NORWICH – An uncharacteristically lengthy discussion of natural gas issues capped February’s meeting of the Chenango County Board of Supervisors this week.
A discussion of compulsory integration restrictions, hydrofraking pollution, municipal roadway ordinances and forming a consensus on the county’s position on drilling ensued for 25 minutes and drew comments from eight of the county’s 23 supervisors.
The exchange followed board business that included the adoption of 25 resolutions, a Commerce Chenango budget presentation and committee appointments. It was one of the longest monthly meetings held in the recent past.
The subject of natural gas exploration and drilling, whether it be into lucrative shale formations, such as the Marcellus and Utica, or immediately promising Herkimer or Vernon sandstone strata, has consumed not just Chenango County and the Southern Tier, but all of New York State. It is currently pitting upstate farmers desperate for income versus city dwellers who fear the byproduct of drilling could pollute their upstate drinking water supplies.
Supervisor Ross Iannello kicked off the discussion about local exploration and drilling by asking for immediate board support in leasing county-owned land at Preston Manor. The land is being integrated into a Norse Energy, Inc. spacing unit at an adjacent well site. Iannello and other supervisors who make up the county’s Natural Gas Committee have been pushing the board to take advantage of an opportunity to profit.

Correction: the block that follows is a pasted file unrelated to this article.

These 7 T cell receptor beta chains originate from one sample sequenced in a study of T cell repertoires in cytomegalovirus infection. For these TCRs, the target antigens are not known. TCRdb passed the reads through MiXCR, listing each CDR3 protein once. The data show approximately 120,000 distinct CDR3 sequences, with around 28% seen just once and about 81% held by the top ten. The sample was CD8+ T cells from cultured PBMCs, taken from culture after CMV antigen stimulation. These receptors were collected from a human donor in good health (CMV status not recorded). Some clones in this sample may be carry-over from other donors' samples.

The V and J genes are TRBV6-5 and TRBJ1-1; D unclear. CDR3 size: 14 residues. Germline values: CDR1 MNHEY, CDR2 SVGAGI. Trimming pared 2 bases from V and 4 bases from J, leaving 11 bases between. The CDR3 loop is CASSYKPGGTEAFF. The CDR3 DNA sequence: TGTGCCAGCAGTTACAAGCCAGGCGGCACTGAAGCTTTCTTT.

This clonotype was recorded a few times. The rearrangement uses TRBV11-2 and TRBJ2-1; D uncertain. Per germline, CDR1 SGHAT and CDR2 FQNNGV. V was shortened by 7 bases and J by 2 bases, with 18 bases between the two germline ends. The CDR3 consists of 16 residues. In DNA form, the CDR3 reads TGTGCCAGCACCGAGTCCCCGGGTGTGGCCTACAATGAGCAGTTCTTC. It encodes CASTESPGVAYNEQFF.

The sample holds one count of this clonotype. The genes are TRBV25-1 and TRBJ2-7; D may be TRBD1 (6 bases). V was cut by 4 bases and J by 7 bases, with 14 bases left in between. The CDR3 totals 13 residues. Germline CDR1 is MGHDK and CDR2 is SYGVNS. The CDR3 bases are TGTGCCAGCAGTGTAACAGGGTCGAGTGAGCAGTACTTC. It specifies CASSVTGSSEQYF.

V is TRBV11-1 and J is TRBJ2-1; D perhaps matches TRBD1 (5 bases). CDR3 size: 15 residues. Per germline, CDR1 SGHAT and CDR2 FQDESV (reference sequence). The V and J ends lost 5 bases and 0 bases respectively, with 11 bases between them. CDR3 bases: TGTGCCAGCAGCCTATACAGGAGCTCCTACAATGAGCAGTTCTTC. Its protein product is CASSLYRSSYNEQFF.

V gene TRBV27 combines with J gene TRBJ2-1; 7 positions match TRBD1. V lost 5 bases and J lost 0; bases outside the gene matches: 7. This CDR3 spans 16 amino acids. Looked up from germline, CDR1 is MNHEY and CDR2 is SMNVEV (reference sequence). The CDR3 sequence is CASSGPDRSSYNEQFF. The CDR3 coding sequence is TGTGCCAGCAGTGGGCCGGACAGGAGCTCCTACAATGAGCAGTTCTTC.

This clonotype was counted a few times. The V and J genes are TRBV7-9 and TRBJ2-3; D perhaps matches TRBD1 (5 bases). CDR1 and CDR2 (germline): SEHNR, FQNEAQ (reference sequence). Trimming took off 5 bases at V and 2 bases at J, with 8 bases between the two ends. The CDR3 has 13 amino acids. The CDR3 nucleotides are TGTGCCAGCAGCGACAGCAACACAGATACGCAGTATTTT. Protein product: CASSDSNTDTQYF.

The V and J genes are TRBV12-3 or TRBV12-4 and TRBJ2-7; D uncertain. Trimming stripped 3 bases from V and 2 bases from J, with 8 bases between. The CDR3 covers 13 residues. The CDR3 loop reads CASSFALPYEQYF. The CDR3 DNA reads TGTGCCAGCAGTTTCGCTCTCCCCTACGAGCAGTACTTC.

Only a short window of time remains to enter into a contract. The New York State Department of Environmental Conservation will hold a compulsory integration hearing on the order in early March. (A previous mid January hearing was postponed.)
It was a call the Town of New Berlin supervisor made upon first learning of the opportunity last fall, in hopes of garnering a more lucrative royalty payoff for Chenango County taxpayers. Iannello repeatedly asked for the board’s support this week, both on Monday and in a Planning and Economic Development Committee held on Tuesday. (See sidebar.)
“We are going to lose revenue. ... The bottom line is if we don’t move on this, we are only going to get 12 .5 percent, not the 25 percent that would be possible for taxpayers,” he said.
Iannello requested such a resolution in the Planning and Economic Development Committee in December, but his motion died, he said, because the committee changed directors.
“It still bothers me,” he told the board. “I want to find some way of getting this land leased.”
“We had months and months to do this already,” he said in an interview following Monday’s board meeting.